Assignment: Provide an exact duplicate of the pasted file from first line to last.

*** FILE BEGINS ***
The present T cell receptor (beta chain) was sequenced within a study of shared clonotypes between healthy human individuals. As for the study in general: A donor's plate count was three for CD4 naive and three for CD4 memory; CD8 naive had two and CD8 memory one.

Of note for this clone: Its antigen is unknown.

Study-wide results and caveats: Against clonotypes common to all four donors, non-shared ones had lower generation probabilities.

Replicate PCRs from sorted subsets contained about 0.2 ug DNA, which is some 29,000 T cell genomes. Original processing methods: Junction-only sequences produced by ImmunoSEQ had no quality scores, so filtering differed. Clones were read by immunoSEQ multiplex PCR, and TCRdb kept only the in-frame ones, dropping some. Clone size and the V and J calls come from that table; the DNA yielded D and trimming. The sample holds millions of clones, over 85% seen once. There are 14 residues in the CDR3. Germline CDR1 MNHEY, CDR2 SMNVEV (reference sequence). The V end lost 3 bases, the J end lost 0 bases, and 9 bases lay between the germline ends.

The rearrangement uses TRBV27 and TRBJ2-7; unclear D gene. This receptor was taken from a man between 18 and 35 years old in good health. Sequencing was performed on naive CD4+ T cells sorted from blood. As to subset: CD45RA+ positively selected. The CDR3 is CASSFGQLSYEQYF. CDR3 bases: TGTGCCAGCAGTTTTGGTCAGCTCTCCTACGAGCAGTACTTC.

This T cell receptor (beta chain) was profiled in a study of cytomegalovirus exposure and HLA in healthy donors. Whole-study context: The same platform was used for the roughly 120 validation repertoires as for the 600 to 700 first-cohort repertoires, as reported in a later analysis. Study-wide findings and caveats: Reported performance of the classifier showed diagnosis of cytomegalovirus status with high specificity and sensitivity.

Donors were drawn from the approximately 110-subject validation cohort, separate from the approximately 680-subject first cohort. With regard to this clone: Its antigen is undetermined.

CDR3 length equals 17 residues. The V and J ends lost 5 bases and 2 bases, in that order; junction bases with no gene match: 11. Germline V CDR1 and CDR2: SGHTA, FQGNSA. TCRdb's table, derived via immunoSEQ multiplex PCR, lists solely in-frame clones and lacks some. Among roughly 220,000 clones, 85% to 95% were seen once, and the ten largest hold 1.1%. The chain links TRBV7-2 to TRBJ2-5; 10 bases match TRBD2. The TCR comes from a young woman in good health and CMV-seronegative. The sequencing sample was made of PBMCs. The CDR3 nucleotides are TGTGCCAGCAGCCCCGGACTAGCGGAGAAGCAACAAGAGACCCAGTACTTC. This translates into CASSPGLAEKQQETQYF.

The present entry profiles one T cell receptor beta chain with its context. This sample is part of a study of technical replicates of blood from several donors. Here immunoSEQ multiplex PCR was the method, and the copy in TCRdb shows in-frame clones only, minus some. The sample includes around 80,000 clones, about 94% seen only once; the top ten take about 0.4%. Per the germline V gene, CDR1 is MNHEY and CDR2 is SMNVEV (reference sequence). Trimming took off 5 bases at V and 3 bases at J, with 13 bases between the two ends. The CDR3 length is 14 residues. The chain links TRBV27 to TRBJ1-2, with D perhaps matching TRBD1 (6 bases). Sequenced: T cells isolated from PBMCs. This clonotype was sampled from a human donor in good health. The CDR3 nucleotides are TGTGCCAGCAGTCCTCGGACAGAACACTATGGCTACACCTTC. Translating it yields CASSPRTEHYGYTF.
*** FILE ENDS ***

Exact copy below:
The present T cell receptor (beta chain) was sequenced within a study of shared clonotypes between healthy human individuals. As for the study in general: A donor's plate count was three for CD4 naive and three for CD4 memory; CD8 naive had two and CD8 memory one.

Of note for this clone: Its antigen is unknown.

Study-wide results and caveats: Against clonotypes common to all four donors, non-shared ones had lower generation probabilities.

Replicate PCRs from sorted subsets contained about 0.2 ug DNA, which is some 29,000 T cell genomes. Original processing methods: Junction-only sequences produced by ImmunoSEQ had no quality scores, so filtering differed. Clones were read by immunoSEQ multiplex PCR, and TCRdb kept only the in-frame ones, dropping some. Clone size and the V and J calls come from that table; the DNA yielded D and trimming. The sample holds millions of clones, over 85% seen once. There are 14 residues in the CDR3. Germline CDR1 MNHEY, CDR2 SMNVEV (reference sequence). The V end lost 3 bases, the J end lost 0 bases, and 9 bases lay between the germline ends.

The rearrangement uses TRBV27 and TRBJ2-7; unclear D gene. This receptor was taken from a man between 18 and 35 years old in good health. Sequencing was performed on naive CD4+ T cells sorted from blood. As to subset: CD45RA+ positively selected. The CDR3 is CASSFGQLSYEQYF. CDR3 bases: TGTGCCAGCAGTTTTGGTCAGCTCTCCTACGAGCAGTACTTC.

This T cell receptor (beta chain) was profiled in a study of cytomegalovirus exposure and HLA in healthy donors. Whole-study context: The same platform was used for the roughly 120 validation repertoires as for the 600 to 700 first-cohort repertoires, as reported in a later analysis. Study-wide findings and caveats: Reported performance of the classifier showed diagnosis of cytomegalovirus status with high specificity and sensitivity.

Donors were drawn from the approximately 110-subject validation cohort, separate from the approximately 680-subject first cohort. With regard to this clone: Its antigen is undetermined.

CDR3 length equals 17 residues. The V and J ends lost 5 bases and 2 bases, in that order; junction bases with no gene match: 11. Germline V CDR1 and CDR2: SGHTA, FQGNSA. TCRdb's table, derived via immunoSEQ multiplex PCR, lists solely in-frame clones and lacks some. Among roughly 220,000 clones, 85% to 95% were seen once, and the ten largest hold 1.1%. The chain links TRBV7-2 to TRBJ2-5; 10 bases match TRBD2. The TCR comes from a young woman in good health and CMV-seronegative. The sequencing sample was made of PBMCs. The CDR3 nucleotides are TGTGCCAGCAGCCCCGGACTAGCGGAGAAGCAACAAGAGACCCAGTACTTC. This translates into CASSPGLAEKQQETQYF.

The present entry profiles one T cell receptor beta chain with its context. This sample is part of a study of technical replicates of blood from several donors. Here immunoSEQ multiplex PCR was the method, and the copy in TCRdb shows in-frame clones only, minus some. The sample includes around 80,000 clones, about 94% seen only once; the top ten take about 0.4%. Per the germline V gene, CDR1 is MNHEY and CDR2 is SMNVEV (reference sequence). Trimming took off 5 bases at V and 3 bases at J, with 13 bases between the two ends. The CDR3 length is 14 residues. The chain links TRBV27 to TRBJ1-2, with D perhaps matching TRBD1 (6 bases). Sequenced: T cells isolated from PBMCs. This clonotype was sampled from a human donor in good health. The CDR3 nucleotides are TGTGCCAGCAGTCCTCGGACAGAACACTATGGCTACACCTTC. Translating it yields CASSPRTEHYGYTF.